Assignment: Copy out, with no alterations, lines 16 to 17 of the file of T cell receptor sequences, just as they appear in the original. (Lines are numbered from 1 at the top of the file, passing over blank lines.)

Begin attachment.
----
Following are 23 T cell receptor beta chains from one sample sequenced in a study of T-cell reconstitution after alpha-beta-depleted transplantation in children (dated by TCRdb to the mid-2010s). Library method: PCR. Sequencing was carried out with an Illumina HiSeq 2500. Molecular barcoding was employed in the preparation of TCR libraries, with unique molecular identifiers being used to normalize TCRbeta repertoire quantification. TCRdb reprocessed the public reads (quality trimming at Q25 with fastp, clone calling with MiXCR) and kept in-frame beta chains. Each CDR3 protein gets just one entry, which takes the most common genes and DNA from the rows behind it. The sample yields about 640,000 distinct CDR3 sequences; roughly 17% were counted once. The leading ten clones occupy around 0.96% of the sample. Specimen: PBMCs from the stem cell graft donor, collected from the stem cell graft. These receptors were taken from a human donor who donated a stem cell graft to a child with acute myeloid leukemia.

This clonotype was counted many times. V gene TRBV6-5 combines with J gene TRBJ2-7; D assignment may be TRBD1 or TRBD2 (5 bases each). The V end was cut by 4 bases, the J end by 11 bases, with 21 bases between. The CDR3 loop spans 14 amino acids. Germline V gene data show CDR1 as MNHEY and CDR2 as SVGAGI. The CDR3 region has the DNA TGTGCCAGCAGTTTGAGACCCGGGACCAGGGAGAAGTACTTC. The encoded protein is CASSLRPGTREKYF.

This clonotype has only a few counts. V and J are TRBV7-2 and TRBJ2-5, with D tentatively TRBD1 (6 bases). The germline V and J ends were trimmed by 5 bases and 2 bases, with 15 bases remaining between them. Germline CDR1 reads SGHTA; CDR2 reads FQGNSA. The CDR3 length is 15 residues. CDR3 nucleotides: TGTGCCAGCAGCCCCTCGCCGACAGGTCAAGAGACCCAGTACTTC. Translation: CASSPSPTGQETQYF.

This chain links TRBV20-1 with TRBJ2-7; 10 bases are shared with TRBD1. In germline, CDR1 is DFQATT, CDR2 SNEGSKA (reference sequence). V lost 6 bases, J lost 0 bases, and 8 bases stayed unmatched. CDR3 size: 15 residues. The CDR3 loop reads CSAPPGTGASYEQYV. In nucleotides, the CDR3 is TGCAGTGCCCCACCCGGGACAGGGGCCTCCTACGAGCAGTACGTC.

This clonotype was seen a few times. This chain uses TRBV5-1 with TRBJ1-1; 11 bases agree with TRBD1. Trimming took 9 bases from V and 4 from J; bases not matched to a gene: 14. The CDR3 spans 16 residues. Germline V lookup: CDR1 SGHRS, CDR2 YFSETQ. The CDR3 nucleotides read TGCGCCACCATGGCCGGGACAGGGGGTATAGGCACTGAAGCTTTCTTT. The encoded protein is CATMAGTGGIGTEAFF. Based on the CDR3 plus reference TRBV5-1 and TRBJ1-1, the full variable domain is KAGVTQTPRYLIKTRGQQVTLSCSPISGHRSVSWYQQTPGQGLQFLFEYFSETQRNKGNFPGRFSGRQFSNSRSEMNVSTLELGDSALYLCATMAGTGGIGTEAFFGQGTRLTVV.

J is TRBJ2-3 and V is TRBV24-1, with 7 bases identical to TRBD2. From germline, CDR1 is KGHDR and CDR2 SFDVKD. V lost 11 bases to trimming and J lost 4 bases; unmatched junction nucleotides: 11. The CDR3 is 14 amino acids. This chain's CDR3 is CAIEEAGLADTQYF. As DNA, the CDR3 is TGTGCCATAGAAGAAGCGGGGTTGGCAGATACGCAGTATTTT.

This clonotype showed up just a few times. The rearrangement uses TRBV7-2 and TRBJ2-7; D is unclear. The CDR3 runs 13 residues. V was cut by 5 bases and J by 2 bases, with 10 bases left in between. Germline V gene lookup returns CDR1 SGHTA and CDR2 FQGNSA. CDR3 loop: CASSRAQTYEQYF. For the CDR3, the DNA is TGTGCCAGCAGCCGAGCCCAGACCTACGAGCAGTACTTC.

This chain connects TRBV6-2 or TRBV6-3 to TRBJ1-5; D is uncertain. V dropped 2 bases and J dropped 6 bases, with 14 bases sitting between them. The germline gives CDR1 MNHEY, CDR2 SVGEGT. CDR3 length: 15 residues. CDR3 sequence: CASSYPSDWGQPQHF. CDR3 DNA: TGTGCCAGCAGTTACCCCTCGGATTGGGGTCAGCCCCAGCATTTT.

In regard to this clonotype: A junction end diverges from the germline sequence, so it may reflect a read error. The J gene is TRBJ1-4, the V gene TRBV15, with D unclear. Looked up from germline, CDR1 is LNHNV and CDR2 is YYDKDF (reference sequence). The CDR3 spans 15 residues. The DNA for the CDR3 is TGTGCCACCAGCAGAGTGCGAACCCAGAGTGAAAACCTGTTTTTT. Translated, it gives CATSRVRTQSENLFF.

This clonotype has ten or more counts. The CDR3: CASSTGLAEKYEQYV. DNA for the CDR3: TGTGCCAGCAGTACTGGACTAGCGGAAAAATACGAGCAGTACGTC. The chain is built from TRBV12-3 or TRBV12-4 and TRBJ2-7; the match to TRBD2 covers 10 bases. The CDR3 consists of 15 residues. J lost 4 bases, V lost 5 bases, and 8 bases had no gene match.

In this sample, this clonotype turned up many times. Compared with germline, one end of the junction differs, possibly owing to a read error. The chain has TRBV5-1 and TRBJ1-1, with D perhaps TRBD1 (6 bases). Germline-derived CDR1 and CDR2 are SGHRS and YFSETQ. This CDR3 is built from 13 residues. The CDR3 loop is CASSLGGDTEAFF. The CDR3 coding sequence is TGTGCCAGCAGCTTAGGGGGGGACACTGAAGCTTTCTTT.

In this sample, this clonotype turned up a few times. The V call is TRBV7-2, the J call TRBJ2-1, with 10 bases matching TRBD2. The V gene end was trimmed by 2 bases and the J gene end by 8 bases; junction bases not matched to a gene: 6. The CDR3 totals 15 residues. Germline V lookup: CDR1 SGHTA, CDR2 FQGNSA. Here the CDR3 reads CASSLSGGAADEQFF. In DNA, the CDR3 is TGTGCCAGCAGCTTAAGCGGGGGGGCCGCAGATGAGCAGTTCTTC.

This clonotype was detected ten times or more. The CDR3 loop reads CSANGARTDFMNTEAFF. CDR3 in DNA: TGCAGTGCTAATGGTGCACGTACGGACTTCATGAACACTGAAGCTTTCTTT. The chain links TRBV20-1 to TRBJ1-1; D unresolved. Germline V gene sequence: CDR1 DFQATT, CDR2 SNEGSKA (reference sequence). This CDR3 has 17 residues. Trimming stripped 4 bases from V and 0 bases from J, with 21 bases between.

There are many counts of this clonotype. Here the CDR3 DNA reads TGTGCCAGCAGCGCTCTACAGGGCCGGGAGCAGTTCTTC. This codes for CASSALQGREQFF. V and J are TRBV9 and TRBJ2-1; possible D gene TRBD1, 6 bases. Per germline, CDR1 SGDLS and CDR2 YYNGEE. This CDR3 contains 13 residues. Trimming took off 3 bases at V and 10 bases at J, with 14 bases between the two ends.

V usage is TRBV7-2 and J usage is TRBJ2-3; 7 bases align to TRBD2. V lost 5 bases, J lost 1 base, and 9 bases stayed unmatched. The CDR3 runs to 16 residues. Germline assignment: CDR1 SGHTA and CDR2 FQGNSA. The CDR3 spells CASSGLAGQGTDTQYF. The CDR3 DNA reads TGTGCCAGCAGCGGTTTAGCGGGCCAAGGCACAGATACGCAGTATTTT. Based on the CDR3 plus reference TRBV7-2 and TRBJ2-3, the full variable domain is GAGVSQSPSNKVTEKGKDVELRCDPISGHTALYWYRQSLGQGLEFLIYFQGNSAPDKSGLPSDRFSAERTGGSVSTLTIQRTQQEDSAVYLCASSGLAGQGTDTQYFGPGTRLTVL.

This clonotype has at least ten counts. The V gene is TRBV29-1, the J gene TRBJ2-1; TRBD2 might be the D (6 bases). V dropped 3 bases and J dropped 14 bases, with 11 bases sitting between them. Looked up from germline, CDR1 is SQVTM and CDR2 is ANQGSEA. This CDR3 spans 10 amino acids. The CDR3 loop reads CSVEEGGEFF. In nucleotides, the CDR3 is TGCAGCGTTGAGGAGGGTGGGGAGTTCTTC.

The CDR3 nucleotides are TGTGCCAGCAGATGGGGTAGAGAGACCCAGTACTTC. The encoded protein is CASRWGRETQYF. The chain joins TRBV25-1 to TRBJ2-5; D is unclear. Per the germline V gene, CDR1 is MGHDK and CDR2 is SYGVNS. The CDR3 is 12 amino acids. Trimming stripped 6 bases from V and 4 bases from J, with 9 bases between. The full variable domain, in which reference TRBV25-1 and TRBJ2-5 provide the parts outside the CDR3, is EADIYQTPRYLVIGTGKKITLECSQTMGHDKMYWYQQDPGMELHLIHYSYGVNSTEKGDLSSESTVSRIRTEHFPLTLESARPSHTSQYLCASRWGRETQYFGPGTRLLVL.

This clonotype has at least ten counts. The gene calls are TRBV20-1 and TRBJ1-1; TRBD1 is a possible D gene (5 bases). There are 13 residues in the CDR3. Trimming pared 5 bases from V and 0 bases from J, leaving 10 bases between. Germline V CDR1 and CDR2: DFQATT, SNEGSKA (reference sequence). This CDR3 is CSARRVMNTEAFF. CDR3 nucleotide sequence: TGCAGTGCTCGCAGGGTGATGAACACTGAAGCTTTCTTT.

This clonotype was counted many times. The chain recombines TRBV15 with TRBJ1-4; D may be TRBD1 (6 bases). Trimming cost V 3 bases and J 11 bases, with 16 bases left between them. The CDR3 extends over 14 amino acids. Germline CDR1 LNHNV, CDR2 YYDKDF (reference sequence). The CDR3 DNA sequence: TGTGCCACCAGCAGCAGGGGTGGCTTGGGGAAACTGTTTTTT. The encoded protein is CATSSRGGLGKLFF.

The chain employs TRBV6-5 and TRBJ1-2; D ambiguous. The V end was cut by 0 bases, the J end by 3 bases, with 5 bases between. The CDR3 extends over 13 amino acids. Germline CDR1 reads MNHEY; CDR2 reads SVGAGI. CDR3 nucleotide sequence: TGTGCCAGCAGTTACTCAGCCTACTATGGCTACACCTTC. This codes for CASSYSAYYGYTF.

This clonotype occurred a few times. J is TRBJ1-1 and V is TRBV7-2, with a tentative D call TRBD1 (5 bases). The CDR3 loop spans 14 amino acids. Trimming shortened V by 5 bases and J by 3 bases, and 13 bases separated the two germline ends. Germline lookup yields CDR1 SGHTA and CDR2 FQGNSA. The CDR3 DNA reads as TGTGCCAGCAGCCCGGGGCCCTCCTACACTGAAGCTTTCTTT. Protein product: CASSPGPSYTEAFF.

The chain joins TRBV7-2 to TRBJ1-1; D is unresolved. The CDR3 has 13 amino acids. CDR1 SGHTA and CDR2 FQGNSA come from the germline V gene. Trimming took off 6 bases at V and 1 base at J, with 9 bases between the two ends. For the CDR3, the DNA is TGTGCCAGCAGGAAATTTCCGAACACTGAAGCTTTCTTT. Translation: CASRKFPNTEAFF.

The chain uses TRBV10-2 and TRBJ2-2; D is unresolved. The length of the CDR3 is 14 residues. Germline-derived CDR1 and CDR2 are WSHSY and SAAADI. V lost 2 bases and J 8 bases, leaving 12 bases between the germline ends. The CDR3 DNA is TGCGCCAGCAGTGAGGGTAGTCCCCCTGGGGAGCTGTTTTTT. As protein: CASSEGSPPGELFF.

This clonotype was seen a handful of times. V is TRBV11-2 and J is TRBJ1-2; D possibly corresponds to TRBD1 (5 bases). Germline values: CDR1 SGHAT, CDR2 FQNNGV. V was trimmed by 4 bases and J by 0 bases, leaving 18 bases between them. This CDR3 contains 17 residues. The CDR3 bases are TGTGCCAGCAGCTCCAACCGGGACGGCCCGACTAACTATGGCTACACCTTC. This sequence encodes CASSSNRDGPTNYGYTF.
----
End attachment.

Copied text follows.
This clonotype has at least ten counts. The V gene is TRBV29-1, the J gene TRBJ2-1; TRBD2 might be the D (6 bases). V dropped 3 bases and J dropped 14 bases, with 11 bases sitting between them. Looked up from germline, CDR1 is SQVTM and CDR2 is ANQGSEA. This CDR3 spans 10 amino acids. The CDR3 loop reads CSVEEGGEFF. In nucleotides, the CDR3 is TGCAGCGTTGAGGAGGGTGGGGAGTTCTTC.

The CDR3 nucleotides are TGTGCCAGCAGATGGGGTAGAGAGACCCAGTACTTC. The encoded protein is CASRWGRETQYF. The chain joins TRBV25-1 to TRBJ2-5; D is unclear. Per the germline V gene, CDR1 is MGHDK and CDR2 is SYGVNS. The CDR3 is 12 amino acids. Trimming stripped 6 bases from V and 4 bases from J, with 9 bases between. The full variable domain, in which reference TRBV25-1 and TRBJ2-5 provide the parts outside the CDR3, is EADIYQTPRYLVIGTGKKITLECSQTMGHDKMYWYQQDPGMELHLIHYSYGVNSTEKGDLSSESTVSRIRTEHFPLTLESARPSHTSQYLCASRWGRETQYFGPGTRLLVL.